I opened my eyes and stared at
my very unfamiliar surroundings, my dress was torn and my feet was bare. I remember running to the balcony of a very small shop and spending the night there. Yawning
and stretching, I struggled to my feet. I knew I looked a sight, my hair was
messy and my dress was ripped at the edges.
“Wetin you dey do for hia?”
I startled as I turned around
to look into the piercing gaze of a man.
‘Sir?” I asked.
“You nor hear me? Wetin you dey
do for hia?” The man asked again.
“Sorry sir, I dey comot …” I
start.
“Nor let me slap ya face ooo…nor
let me use my hand scatter ya body for dis place. Una gials don runz dis big
men finish na to come sleep for aboki shop una dey so. Abi e nor give you
transport money? Dem don use una finish, na to thruway like say una be biscuit.”
The man said bitterly.
I peered at him, he was not as
old as he looked and his ragged clothes made him look sloppy.
“I dey very sorry sir, my name
na Senorita. My tory no be hia oo…if u see de kain run wey I do for last night
ehn!”
“Who wan know about the runz
wey u do last night abi no be runz you dey do?”
“Yes sir, na run ooo…I use leg
run, na so I land for hia.” I continue, mistaking the runz for run.
“Oya gerrout from hia…I come
find aboki and him shop still dey lock. Make you comot for hia before him go
come shop. This place nor be anyhow place ooo…shebi u see de fine fine house
wey full ground gidigba. Deir dog for hia chop pass you ooo…e better say you
tear race now before dem go destroy you.” The man warned.
I nodded hurriedly and step out
of the balcony of the shop. The morning air was cold and the ground was wet indicating that it
had rained during the night. How come I never knew? I asked myself. I had just
walked down the road when I recognized the tall building at the distance. It was
the same one that Chi and I had come to last night. Having nowhere else to go, I
walk down to the place. I get there in less than five minutes and as soon as I neared
the gate, I noticed that one of the security guards was walking up to me.
“Yes…what do you want?” The
guard asked me rudely.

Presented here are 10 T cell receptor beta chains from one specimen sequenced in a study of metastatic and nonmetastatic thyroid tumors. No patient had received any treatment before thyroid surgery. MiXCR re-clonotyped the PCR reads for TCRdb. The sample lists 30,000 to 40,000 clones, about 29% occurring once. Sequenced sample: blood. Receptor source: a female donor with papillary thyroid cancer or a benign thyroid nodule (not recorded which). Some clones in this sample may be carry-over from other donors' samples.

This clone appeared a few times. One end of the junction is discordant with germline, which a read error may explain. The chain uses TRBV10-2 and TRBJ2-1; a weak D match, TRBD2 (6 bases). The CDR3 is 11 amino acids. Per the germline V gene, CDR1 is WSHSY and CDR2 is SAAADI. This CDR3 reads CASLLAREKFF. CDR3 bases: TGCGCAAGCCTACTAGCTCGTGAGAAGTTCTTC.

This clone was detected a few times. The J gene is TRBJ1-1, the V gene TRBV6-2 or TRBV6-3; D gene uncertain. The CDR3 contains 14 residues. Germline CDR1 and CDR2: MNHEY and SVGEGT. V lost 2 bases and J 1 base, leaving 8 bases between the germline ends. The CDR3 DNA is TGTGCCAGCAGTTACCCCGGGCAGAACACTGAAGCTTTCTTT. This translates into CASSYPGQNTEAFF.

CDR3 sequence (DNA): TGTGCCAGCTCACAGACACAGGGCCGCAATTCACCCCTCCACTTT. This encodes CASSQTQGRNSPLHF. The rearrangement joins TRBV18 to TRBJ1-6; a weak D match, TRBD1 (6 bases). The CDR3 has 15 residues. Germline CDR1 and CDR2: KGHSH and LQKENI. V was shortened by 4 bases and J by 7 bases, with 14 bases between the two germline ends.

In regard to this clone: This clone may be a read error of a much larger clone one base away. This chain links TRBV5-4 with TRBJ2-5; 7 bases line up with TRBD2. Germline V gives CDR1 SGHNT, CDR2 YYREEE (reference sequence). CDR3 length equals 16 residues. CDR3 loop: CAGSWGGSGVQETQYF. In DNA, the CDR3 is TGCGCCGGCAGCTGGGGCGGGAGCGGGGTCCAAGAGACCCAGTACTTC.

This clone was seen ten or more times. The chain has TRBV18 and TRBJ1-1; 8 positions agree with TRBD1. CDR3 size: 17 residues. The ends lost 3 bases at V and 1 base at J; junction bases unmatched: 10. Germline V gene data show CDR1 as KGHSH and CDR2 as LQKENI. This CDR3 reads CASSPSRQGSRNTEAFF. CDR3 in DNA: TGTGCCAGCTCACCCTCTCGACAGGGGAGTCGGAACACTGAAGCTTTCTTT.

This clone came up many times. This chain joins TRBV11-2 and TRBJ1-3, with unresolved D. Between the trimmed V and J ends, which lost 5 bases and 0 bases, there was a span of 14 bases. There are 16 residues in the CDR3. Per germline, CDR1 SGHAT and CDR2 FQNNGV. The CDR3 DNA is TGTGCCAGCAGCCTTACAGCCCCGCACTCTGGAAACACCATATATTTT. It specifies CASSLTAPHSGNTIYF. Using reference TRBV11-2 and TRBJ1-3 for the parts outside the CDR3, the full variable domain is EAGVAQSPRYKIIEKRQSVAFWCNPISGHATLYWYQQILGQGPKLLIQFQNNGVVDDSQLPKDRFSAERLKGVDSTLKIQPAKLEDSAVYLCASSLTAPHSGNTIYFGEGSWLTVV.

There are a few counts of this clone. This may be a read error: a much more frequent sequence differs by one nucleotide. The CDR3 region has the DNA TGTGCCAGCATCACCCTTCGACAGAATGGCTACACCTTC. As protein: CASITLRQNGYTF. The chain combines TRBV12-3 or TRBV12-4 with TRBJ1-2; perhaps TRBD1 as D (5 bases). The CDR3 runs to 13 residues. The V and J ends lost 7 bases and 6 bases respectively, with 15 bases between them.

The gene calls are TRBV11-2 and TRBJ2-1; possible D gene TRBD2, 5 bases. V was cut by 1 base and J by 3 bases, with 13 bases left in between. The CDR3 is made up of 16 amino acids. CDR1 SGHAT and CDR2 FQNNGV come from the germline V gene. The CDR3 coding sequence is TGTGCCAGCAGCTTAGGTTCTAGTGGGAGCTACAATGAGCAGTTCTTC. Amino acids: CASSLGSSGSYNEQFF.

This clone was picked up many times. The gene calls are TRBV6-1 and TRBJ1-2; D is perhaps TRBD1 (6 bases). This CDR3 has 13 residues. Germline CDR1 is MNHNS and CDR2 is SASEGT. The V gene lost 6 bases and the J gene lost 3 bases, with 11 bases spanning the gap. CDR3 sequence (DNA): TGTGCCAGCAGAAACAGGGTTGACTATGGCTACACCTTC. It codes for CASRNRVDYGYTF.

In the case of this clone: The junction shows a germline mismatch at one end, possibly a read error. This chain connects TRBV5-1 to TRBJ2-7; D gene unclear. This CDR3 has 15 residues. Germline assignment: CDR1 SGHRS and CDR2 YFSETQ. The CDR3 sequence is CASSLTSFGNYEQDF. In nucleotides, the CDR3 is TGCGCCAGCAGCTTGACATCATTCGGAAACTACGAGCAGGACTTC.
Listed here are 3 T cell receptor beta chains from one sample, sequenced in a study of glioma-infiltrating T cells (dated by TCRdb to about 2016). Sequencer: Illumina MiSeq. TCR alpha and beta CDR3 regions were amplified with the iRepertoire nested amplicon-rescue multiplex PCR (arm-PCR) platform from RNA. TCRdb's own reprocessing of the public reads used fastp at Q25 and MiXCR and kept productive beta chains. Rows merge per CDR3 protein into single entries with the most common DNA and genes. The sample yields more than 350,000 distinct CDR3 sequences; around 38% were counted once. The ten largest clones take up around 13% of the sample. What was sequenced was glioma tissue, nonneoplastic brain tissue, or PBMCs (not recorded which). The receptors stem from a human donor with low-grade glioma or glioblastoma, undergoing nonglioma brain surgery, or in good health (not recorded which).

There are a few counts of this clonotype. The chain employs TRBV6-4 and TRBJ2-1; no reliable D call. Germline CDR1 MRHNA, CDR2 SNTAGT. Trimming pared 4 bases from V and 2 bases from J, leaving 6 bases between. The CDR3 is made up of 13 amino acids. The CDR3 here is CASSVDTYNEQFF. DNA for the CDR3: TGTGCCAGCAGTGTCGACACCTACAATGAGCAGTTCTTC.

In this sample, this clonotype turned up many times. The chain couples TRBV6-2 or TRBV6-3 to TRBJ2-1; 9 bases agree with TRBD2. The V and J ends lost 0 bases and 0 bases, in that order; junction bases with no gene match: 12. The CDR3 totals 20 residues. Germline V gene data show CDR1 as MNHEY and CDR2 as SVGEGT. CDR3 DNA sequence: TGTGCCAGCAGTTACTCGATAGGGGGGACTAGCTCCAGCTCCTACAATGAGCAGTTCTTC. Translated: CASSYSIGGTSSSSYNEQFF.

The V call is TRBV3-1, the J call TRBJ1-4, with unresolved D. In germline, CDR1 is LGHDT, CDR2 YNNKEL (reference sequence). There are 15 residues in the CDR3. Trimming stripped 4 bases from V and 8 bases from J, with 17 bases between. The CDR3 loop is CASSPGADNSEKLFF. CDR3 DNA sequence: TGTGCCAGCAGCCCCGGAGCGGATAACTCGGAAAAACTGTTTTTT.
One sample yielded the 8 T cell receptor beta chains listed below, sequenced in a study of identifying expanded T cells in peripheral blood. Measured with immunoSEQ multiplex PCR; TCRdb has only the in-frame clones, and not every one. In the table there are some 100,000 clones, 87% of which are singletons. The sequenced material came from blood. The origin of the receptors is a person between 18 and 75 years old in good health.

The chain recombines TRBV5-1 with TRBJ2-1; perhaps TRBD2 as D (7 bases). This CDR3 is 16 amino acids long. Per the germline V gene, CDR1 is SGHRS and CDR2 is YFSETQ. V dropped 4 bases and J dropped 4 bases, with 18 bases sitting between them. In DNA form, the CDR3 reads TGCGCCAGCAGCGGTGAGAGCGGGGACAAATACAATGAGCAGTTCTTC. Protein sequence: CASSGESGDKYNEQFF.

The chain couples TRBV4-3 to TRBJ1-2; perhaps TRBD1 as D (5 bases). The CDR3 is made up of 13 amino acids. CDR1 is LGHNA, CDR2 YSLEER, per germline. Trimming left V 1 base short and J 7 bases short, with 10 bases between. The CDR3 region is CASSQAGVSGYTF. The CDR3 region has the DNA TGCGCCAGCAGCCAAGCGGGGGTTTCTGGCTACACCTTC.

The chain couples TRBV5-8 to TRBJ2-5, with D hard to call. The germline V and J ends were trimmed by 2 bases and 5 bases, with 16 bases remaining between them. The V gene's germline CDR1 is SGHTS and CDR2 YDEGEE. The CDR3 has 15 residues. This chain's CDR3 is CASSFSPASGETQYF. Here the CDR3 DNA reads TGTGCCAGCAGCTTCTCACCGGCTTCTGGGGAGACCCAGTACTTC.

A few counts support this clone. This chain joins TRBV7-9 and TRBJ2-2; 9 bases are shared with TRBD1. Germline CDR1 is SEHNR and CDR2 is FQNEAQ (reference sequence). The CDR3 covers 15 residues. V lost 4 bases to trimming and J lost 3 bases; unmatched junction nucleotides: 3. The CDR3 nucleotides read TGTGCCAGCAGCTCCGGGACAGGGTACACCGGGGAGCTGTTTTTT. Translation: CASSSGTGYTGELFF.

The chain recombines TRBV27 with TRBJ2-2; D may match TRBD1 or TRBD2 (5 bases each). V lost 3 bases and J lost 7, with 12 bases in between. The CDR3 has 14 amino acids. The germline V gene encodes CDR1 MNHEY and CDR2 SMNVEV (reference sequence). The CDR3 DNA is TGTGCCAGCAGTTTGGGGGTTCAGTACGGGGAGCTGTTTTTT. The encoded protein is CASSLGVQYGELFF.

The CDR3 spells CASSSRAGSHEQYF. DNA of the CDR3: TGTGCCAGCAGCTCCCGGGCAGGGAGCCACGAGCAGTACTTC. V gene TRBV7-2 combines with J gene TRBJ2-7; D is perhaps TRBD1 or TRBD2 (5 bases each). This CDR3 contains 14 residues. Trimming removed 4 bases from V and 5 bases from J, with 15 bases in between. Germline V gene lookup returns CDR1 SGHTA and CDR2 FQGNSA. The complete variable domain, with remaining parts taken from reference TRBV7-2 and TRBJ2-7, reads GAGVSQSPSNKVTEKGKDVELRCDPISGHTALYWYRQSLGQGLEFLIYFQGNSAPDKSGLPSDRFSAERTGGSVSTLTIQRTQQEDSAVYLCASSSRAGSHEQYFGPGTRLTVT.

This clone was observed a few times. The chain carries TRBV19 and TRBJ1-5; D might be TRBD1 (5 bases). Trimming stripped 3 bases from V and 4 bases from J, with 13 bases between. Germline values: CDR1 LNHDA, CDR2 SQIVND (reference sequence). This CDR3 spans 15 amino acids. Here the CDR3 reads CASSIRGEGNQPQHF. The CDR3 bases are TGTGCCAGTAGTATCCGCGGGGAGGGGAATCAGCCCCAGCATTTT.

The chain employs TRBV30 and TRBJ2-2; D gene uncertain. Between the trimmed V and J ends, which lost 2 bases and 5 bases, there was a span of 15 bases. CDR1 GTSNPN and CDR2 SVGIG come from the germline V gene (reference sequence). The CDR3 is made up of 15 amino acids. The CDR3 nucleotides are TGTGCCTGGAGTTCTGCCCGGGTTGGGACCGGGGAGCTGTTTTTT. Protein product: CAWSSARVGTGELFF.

“Abeg…I dey find my madam.” I
answered.
“Which madam be that?”
“E get one woman wey dey hia
last night. De woman carry me and one girl come but we no enter inside de
place. Abeg you know how I fit see am?”
“Look here…e be like say ya
head no correct. We nor get any madam for here.”
“I dey find am…” I say with
tears in my eyes, it was the first time that I was shedding real tears in
Lagos. “I nor get any money and I want make she give me small money make I waka
go my own.” I said wipping my tears with the back of my palms. That woman nor be better pesin at all, na so she pack money full for her house, she nor fit share am for anybody.
The security man laughed and
shouted aloud, beckoning his partner.
“Omo….see dis gial ooo…she come
hia dey find her madam. Abeg we get madam for inside dia?” The security guard
mocked.
“Which kain madam? Abeg send am
comot from dia. All dese yeye girls wey wan use style stay for corner. When
night come, na so dem go come out …ashawo!” The security man said.
I was still glued at the gate
begging my eyes out that I didn’t see or hear a car pull up behind me. It was
when the car door closed that I heard the noise of footsteps approach me,
immediately, I turned back and as soon as I saw them, I screamed and ran.
The men pursued me and I ran faster than I’ve ever done in my entire, then all of a sudden, it wasn’t the men alone that
were hot on my heels. There were dogs, about three of them. I ran so fast that I got
to the wall of a building and quickly scaled the fence without knowing that I could
do it.
I landed squarely on my feet at
the other side of the fence and panted heavily, they had almost caught up with
me. Madame had sent her men to search for me. Realizing that fact almost made
me cry. Suddenly, I heard a male voice coming from a side of the house that I had
jumped into.
‘Who dey there?” The man asked
and soon, came into view.
“Good morning sir.” I greeted.
“Who you be? How you waka reach here?” The man asked in alarm.
My tongue was tied, I couldn’t reply
but shockingly, I was saved by the bell.
“Jide…wetin happen? You just
run comot from house like say you see ghost.” A girl who just came up to us
said.
“You nor see the ghost?” The
man called Jide asked.
“Which ghost? Where e dey?” The
girl asked.
“See am na…” The man pointed at
me.
“You sure say no be the new
cook wey oga talk say e go send come from im village be dis?”
“Which kain cook?” The man
snorted.
“The one wey oga talk say he go train sake of say he wan carry am go put for im hotel for America.” The girl
replied.
“Okaaayyyy…na true ooo. But how
she come enter house na? Abi Johnson no lock gate? Why she nor wear slippers?” Jide asked the girl.
“Auntie…shebi na you oga send
come from village?” The girl asked.
I nodded in response.
“You are welcome. Oga nor dey,
e travel. E go come back in two weeks. Come make you enter house. You don chop?
Wetin do ya slippers?” The girl asked.
“Na …” I start to reply when we
were interrupted by a heavy bang at the gate.
“Make I see who dey bang for
gate like say na im papa get dis house.” The man said.
“Welcome, my name na Rose, the man wey just comot for we front be Jide. Oga tell me say ya name na
Charity.” The girl supplied.
“Yes…my name na Charity.” I
lied, wincing in pain as I dropped my beloved name ‘Senorita’ all for survival.

The girl chatted away while she
led me to the house. I could hear the loud noise from the gate as well as the
bark of dogs and I knew instantly that Madame’s guards were those at the gate, still searching
for me.

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